Employees of the State of Wisconsin Investment Board will receive a total of $9.8 million worth of bonuses this year, SWIB’s board of trustees said Friday.
That is 15 percent below the $11.6 million in incentive pay awarded last year, and it’s the smallest bonus pot paid since 2013. A record $13.8 million in bonuses was paid in 2017.
This year, no one will get a bonus of $400,000 or more. In 2018, four SWIB executives topped that amount; the biggest bonus was $529,576.
SWIB manages $110 billion of assets. The Wisconsin Retirement System (WRS) funds account for the lion’s share of that — $101 billion.
With the wobbly stock market late last year, the WRS’ primary Core Fund emerged with a preliminary annual return of minus 3.3 percent and the smaller Variable Fund had a preliminary return of minus 7.9 percent, as of Dec. 31, 2018.
But it is SWIB’s performance over the last five years that is considered in determining the incentive compensation payments.
The five-year return for the Core Fund was 5.2 percent and the 10-year return was 8.8 percent, before fees and expenses were taken out.
Nearly all of SWIB’s 169 employees are expected to receive part of the bonus money. Allocations are based on “an employee’s individual contributions to the success of the organization and trust fund performance,” the agency said.
The top 5
Only the top five recipients were disclosed on Friday:
- Chris Prestigiacomo, senior portfolio manager — Bonus $399,405; base pay $222,789; total compensation: $622,194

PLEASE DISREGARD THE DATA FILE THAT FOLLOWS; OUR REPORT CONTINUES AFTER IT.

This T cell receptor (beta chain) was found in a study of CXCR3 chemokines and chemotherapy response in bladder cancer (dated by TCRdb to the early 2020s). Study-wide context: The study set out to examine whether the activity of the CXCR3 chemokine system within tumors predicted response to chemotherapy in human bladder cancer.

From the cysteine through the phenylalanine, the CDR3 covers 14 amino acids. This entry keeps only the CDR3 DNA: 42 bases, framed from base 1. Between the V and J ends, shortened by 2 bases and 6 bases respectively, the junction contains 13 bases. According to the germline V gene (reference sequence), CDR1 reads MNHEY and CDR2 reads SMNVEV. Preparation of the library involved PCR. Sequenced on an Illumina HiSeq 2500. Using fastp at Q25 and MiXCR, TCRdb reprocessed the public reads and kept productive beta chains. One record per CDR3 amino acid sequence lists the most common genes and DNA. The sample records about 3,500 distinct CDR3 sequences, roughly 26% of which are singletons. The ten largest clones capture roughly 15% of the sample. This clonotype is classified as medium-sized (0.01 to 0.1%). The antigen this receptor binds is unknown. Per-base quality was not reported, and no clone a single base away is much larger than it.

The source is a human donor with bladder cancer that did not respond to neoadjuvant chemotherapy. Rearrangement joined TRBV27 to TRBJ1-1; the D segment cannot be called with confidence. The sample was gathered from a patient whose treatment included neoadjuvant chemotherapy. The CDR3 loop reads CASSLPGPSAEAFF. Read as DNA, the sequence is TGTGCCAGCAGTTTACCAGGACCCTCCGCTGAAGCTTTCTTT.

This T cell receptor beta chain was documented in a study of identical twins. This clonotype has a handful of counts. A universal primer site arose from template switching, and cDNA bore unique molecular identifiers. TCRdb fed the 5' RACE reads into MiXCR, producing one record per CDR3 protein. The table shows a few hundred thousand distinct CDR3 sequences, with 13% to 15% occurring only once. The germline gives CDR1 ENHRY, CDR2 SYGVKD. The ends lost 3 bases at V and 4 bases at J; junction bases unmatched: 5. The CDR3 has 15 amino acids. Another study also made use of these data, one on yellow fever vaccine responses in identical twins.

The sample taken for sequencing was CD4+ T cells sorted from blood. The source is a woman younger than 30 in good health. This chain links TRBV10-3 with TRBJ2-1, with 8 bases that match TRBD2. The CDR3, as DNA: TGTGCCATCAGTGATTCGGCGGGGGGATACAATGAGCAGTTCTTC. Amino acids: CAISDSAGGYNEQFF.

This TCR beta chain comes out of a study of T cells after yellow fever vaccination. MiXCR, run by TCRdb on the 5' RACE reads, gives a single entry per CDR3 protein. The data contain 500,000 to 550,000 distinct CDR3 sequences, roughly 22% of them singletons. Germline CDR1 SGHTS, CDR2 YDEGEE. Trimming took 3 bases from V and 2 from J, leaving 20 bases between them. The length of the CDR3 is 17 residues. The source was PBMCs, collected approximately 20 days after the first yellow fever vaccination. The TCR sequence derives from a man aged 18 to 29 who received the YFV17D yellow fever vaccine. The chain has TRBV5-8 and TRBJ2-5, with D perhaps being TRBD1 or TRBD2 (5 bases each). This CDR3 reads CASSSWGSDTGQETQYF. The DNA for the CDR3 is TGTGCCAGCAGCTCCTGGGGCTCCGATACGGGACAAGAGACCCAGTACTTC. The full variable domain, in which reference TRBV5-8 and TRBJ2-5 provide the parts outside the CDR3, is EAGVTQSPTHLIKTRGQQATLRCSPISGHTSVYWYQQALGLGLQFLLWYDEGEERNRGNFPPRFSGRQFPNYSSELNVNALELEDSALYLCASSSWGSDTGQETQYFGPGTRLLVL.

- Chad Neumann, senior portfolio manager — Bonus $384,170; base pay $240,000; total compensation: $624,170
- Scott Parrish, senior portfolio manager — Bonus $379,332; base pay $235,872; total compensation: $615,204
- Chuck Carpenter, managing director — Bonus $301,972; base pay $291,5000; total compensation $593,472
- David Villa, executive director and chief investment officer — Bonus $300,000; base pay $500,000; total compensation: $800,000
SWIB’s board of trustees said its total compensation plan is set up to reflect median pay of a peer group, as defined by an independent compensation consultant, that does not include highly paid asset managers on the East or West Coast.
“SWIB prides itself on its cost-effective internal management program,” said David Stein, SWIB board of trustees chairman. “Having a market-based incentive compensation program allows SWIB to hire and retain top industry talent and dedicated experts needed to maintain the retirement system and manage investment risk.”
Not from taxes
SWIB employee salaries and bonuses are paid from investment returns, not from general taxpayer dollars, spokeswoman Vicki Hearing said.
The incentive awards this year are based on the five-year investment earnings that topped general market returns, which amounted to $224.5 million for the five years that ended in December 2018.
Wisconsin has the eighth-largest public pension fund in the U.S., providing for more than 632,000 current and retired public employees.
Wisconsin’s pension system was called “best funded in the nation” in a report last April by The Pew Charitable Trusts. It said 99 percent of the liabilities of the Wisconsin Retirement System are covered by its assets — the highest percentage of all 50 states.
The report said states had a total $1.4 trillion pension funding gap in 2016, the most recent year for which calculations were made.